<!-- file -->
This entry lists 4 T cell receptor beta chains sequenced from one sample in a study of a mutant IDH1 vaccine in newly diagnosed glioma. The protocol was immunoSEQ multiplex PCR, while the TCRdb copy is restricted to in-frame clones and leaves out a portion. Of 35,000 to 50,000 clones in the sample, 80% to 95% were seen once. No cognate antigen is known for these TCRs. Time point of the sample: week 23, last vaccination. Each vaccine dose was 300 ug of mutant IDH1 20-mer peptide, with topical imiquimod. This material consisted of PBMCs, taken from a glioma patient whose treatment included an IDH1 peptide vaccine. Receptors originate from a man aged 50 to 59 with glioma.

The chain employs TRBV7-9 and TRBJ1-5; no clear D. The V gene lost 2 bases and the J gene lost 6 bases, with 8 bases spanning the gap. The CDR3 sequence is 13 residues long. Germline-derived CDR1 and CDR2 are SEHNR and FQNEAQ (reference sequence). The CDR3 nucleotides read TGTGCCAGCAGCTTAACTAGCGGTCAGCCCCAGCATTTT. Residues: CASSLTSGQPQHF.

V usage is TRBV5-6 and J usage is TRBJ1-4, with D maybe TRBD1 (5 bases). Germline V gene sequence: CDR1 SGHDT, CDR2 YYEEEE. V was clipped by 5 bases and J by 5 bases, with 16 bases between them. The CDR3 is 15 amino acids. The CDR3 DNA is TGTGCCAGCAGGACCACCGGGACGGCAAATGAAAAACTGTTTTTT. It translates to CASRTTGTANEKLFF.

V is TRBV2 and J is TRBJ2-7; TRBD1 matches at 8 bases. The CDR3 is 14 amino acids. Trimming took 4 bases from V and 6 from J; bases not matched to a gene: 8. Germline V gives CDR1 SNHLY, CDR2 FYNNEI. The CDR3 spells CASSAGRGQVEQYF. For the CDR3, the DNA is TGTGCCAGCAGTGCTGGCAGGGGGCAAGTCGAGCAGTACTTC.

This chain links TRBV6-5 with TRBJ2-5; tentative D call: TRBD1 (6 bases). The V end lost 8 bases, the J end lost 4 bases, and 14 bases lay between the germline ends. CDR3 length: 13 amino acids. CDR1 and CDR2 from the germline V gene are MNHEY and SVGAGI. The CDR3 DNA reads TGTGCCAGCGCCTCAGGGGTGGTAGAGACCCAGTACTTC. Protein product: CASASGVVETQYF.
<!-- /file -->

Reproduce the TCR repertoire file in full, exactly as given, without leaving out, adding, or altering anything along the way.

This entry lists 4 T cell receptor beta chains sequenced from one sample in a study of a mutant IDH1 vaccine in newly diagnosed glioma. The protocol was immunoSEQ multiplex PCR, while the TCRdb copy is restricted to in-frame clones and leaves out a portion. Of 35,000 to 50,000 clones in the sample, 80% to 95% were seen once. No cognate antigen is known for these TCRs. Time point of the sample: week 23, last vaccination. Each vaccine dose was 300 ug of mutant IDH1 20-mer peptide, with topical imiquimod. This material consisted of PBMCs, taken from a glioma patient whose treatment included an IDH1 peptide vaccine. Receptors originate from a man aged 50 to 59 with glioma.

The chain employs TRBV7-9 and TRBJ1-5; no clear D. The V gene lost 2 bases and the J gene lost 6 bases, with 8 bases spanning the gap. The CDR3 sequence is 13 residues long. Germline-derived CDR1 and CDR2 are SEHNR and FQNEAQ (reference sequence). The CDR3 nucleotides read TGTGCCAGCAGCTTAACTAGCGGTCAGCCCCAGCATTTT. Residues: CASSLTSGQPQHF.

V usage is TRBV5-6 and J usage is TRBJ1-4, with D maybe TRBD1 (5 bases). Germline V gene sequence: CDR1 SGHDT, CDR2 YYEEEE. V was clipped by 5 bases and J by 5 bases, with 16 bases between them. The CDR3 is 15 amino acids. The CDR3 DNA is TGTGCCAGCAGGACCACCGGGACGGCAAATGAAAAACTGTTTTTT. It translates to CASRTTGTANEKLFF.

V is TRBV2 and J is TRBJ2-7; TRBD1 matches at 8 bases. The CDR3 is 14 amino acids. Trimming took 4 bases from V and 6 from J; bases not matched to a gene: 8. Germline V gives CDR1 SNHLY, CDR2 FYNNEI. The CDR3 spells CASSAGRGQVEQYF. For the CDR3, the DNA is TGTGCCAGCAGTGCTGGCAGGGGGCAAGTCGAGCAGTACTTC.

This chain links TRBV6-5 with TRBJ2-5; tentative D call: TRBD1 (6 bases). The V end lost 8 bases, the J end lost 4 bases, and 14 bases lay between the germline ends. CDR3 length: 13 amino acids. CDR1 and CDR2 from the germline V gene are MNHEY and SVGAGI. The CDR3 DNA reads TGTGCCAGCGCCTCAGGGGTGGTAGAGACCCAGTACTTC. Protein product: CASASGVVETQYF.